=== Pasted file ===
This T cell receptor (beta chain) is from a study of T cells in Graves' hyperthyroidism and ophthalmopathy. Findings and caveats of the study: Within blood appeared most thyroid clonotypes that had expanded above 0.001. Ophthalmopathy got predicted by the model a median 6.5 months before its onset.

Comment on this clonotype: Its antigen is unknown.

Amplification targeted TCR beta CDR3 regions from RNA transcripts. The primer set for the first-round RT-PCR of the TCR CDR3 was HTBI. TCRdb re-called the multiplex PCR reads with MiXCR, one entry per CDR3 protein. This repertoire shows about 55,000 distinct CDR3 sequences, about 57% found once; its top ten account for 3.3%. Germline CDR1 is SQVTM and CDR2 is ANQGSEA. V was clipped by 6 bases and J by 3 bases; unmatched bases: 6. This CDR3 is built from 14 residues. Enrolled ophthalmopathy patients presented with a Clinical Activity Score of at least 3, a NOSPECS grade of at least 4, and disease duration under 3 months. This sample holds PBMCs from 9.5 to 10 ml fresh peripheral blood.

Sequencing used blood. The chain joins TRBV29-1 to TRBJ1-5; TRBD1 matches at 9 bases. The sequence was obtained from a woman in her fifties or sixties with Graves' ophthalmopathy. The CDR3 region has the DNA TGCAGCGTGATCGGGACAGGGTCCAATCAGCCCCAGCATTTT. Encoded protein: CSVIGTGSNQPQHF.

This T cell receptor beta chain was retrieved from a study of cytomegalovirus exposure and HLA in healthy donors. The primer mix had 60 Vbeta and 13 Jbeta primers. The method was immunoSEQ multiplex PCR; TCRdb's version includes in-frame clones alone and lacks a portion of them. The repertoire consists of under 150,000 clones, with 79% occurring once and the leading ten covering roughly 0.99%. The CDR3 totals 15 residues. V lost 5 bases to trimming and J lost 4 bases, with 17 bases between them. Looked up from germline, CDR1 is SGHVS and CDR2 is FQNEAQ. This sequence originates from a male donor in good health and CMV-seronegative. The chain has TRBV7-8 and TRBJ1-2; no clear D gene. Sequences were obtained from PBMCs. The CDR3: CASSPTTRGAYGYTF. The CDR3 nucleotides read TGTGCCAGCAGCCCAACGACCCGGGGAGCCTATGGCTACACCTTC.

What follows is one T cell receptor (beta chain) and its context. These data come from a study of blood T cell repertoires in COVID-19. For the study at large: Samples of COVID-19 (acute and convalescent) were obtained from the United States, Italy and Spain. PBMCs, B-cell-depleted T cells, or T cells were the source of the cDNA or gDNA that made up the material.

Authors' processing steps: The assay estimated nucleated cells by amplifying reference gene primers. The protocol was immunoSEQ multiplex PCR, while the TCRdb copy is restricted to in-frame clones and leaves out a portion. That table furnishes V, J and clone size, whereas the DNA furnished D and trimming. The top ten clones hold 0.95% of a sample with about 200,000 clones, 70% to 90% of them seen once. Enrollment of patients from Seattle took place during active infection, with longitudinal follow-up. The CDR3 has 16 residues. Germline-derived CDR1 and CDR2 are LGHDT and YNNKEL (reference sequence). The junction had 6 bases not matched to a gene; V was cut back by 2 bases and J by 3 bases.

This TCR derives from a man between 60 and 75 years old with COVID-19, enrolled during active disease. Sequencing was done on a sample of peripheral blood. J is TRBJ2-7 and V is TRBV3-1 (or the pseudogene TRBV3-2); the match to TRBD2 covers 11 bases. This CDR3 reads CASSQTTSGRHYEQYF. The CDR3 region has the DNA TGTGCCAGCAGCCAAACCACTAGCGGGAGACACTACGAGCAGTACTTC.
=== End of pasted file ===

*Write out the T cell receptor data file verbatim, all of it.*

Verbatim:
This T cell receptor (beta chain) is from a study of T cells in Graves' hyperthyroidism and ophthalmopathy. Findings and caveats of the study: Within blood appeared most thyroid clonotypes that had expanded above 0.001. Ophthalmopathy got predicted by the model a median 6.5 months before its onset.

Comment on this clonotype: Its antigen is unknown.

Amplification targeted TCR beta CDR3 regions from RNA transcripts. The primer set for the first-round RT-PCR of the TCR CDR3 was HTBI. TCRdb re-called the multiplex PCR reads with MiXCR, one entry per CDR3 protein. This repertoire shows about 55,000 distinct CDR3 sequences, about 57% found once; its top ten account for 3.3%. Germline CDR1 is SQVTM and CDR2 is ANQGSEA. V was clipped by 6 bases and J by 3 bases; unmatched bases: 6. This CDR3 is built from 14 residues. Enrolled ophthalmopathy patients presented with a Clinical Activity Score of at least 3, a NOSPECS grade of at least 4, and disease duration under 3 months. This sample holds PBMCs from 9.5 to 10 ml fresh peripheral blood.

Sequencing used blood. The chain joins TRBV29-1 to TRBJ1-5; TRBD1 matches at 9 bases. The sequence was obtained from a woman in her fifties or sixties with Graves' ophthalmopathy. The CDR3 region has the DNA TGCAGCGTGATCGGGACAGGGTCCAATCAGCCCCAGCATTTT. Encoded protein: CSVIGTGSNQPQHF.

This T cell receptor beta chain was retrieved from a study of cytomegalovirus exposure and HLA in healthy donors. The primer mix had 60 Vbeta and 13 Jbeta primers. The method was immunoSEQ multiplex PCR; TCRdb's version includes in-frame clones alone and lacks a portion of them. The repertoire consists of under 150,000 clones, with 79% occurring once and the leading ten covering roughly 0.99%. The CDR3 totals 15 residues. V lost 5 bases to trimming and J lost 4 bases, with 17 bases between them. Looked up from germline, CDR1 is SGHVS and CDR2 is FQNEAQ. This sequence originates from a male donor in good health and CMV-seronegative. The chain has TRBV7-8 and TRBJ1-2; no clear D gene. Sequences were obtained from PBMCs. The CDR3: CASSPTTRGAYGYTF. The CDR3 nucleotides read TGTGCCAGCAGCCCAACGACCCGGGGAGCCTATGGCTACACCTTC.

What follows is one T cell receptor (beta chain) and its context. These data come from a study of blood T cell repertoires in COVID-19. For the study at large: Samples of COVID-19 (acute and convalescent) were obtained from the United States, Italy and Spain. PBMCs, B-cell-depleted T cells, or T cells were the source of the cDNA or gDNA that made up the material.

Authors' processing steps: The assay estimated nucleated cells by amplifying reference gene primers. The protocol was immunoSEQ multiplex PCR, while the TCRdb copy is restricted to in-frame clones and leaves out a portion. That table furnishes V, J and clone size, whereas the DNA furnished D and trimming. The top ten clones hold 0.95% of a sample with about 200,000 clones, 70% to 90% of them seen once. Enrollment of patients from Seattle took place during active infection, with longitudinal follow-up. The CDR3 has 16 residues. Germline-derived CDR1 and CDR2 are LGHDT and YNNKEL (reference sequence). The junction had 6 bases not matched to a gene; V was cut back by 2 bases and J by 3 bases.

This TCR derives from a man between 60 and 75 years old with COVID-19, enrolled during active disease. Sequencing was done on a sample of peripheral blood. J is TRBJ2-7 and V is TRBV3-1 (or the pseudogene TRBV3-2); the match to TRBD2 covers 11 bases. This CDR3 reads CASSQTTSGRHYEQYF. The CDR3 region has the DNA TGTGCCAGCAGCCAAACCACTAGCGGGAGACACTACGAGCAGTACTTC.